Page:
"[Parenthood] changes your priorities and your goals,'' Gordon says. "Me and my wife truly are molding them into who they are going to be through our genes, but most of all I think it's through our actions and what we do and how we say it and everything else. That perspective the last 10 years has changed drastically.

GALLERY: RARE PHOTOS OF JEFF GORDON

"Probably the other thing that has changed in the last 10 years is the amount that I've had to put into [racing] is far greater. The driver's involvement is more important today than it used to be from a technical standpoint of information.''

All that keeps Gordon busy.

"I wake up early and when it's time to go to bed,'' he says, "I'm out because it's a full, full day.''

So Good So Soon

ESPN introduced race fans to a teenage Gordon on its broadcasts of U.S. Auto Club races. It only seemed that he won every race. That led many fans to believe he always had it easy, but even Gordon admits there were times he wondered how far his career would go.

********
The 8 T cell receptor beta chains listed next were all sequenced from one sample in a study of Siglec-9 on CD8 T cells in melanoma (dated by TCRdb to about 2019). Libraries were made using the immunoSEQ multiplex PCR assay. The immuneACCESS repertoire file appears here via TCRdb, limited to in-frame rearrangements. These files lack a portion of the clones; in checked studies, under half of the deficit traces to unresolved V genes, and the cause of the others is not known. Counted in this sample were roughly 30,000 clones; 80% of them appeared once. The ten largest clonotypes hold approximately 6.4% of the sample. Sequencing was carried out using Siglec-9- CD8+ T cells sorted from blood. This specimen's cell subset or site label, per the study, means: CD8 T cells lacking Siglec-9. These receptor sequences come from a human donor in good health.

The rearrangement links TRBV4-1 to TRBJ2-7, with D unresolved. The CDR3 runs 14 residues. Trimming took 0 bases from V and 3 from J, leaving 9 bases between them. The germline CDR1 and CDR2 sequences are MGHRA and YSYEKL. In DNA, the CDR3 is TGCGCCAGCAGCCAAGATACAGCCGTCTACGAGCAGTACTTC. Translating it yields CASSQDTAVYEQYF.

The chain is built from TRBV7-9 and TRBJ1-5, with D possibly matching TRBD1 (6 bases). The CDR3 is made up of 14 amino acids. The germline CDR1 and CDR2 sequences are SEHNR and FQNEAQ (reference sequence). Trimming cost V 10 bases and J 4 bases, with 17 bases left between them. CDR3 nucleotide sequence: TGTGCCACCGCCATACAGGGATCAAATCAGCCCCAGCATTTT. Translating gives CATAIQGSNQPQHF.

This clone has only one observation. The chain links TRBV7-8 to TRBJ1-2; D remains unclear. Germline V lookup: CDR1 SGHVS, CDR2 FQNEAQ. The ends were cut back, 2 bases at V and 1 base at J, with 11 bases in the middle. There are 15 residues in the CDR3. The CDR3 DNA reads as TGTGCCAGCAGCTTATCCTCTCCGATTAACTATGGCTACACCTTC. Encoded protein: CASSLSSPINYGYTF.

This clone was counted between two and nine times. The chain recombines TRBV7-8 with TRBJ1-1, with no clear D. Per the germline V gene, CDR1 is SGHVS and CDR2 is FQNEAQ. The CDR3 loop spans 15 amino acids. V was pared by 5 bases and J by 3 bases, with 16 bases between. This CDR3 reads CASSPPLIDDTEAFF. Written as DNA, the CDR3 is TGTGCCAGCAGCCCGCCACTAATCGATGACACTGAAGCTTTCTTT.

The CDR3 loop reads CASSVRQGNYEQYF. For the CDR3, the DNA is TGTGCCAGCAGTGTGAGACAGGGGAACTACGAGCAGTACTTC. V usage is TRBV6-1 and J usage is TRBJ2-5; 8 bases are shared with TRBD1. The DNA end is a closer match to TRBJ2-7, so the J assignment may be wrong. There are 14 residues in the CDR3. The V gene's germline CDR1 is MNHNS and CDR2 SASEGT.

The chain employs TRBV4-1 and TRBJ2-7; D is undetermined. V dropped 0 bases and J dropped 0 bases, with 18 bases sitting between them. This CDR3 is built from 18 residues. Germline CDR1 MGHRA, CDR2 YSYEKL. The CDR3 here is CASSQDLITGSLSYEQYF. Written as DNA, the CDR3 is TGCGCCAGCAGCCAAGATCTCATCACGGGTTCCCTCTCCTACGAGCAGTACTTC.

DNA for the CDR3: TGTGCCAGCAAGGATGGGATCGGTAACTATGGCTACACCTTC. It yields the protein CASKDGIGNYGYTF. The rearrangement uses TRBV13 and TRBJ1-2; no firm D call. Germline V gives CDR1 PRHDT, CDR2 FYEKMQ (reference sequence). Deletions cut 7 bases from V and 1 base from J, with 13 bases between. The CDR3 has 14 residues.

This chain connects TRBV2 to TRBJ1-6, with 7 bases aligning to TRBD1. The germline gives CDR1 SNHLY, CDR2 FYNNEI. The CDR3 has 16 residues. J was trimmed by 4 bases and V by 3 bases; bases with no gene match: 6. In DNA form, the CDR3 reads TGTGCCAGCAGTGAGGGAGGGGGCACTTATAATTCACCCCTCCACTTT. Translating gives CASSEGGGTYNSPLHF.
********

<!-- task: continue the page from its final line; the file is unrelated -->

Gordon progressed, came to NASCAR and changed the sport. Three months after turning 21, he made his Cup debut in the 1992 season finale at Atlanta with Hendrick Motorsports. Young drivers, back then, were not supposed to start in good rides. They had to prove themselves in subpar equipment before getting better rides. Gordon, however, proved that young drivers deserved good rides immediately.

The victories and championships soon followed. He even met his wife in Victory Lane. Everything seemed perfect.

Four months after Gordon won his fourth title in 2001, Brooke Gordon filed for divorce. It was finalized in June 2003.